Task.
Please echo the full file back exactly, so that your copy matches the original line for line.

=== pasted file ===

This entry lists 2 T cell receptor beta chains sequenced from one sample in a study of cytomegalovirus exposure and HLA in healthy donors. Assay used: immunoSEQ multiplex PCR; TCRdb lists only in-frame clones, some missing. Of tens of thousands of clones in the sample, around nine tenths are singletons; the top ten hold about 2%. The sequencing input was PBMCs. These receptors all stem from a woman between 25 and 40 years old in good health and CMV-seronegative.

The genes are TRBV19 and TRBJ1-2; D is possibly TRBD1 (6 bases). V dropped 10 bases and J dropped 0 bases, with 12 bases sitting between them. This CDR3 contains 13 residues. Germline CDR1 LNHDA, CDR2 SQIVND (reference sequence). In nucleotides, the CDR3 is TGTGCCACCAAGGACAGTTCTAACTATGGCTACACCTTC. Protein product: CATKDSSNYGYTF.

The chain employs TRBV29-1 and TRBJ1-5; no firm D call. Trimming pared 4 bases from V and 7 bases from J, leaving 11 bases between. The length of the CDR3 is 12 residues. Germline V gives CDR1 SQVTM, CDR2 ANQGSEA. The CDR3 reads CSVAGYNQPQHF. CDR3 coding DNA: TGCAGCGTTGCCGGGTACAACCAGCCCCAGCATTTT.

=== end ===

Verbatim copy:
This entry lists 2 T cell receptor beta chains sequenced from one sample in a study of cytomegalovirus exposure and HLA in healthy donors. Assay used: immunoSEQ multiplex PCR; TCRdb lists only in-frame clones, some missing. Of tens of thousands of clones in the sample, around nine tenths are singletons; the top ten hold about 2%. The sequencing input was PBMCs. These receptors all stem from a woman between 25 and 40 years old in good health and CMV-seronegative.

The genes are TRBV19 and TRBJ1-2; D is possibly TRBD1 (6 bases). V dropped 10 bases and J dropped 0 bases, with 12 bases sitting between them. This CDR3 contains 13 residues. Germline CDR1 LNHDA, CDR2 SQIVND (reference sequence). In nucleotides, the CDR3 is TGTGCCACCAAGGACAGTTCTAACTATGGCTACACCTTC. Protein product: CATKDSSNYGYTF.

The chain employs TRBV29-1 and TRBJ1-5; no firm D call. Trimming pared 4 bases from V and 7 bases from J, leaving 11 bases between. The length of the CDR3 is 12 residues. Germline V gives CDR1 SQVTM, CDR2 ANQGSEA. The CDR3 reads CSVAGYNQPQHF. CDR3 coding DNA: TGCAGCGTTGCCGGGTACAACCAGCCCCAGCATTTT.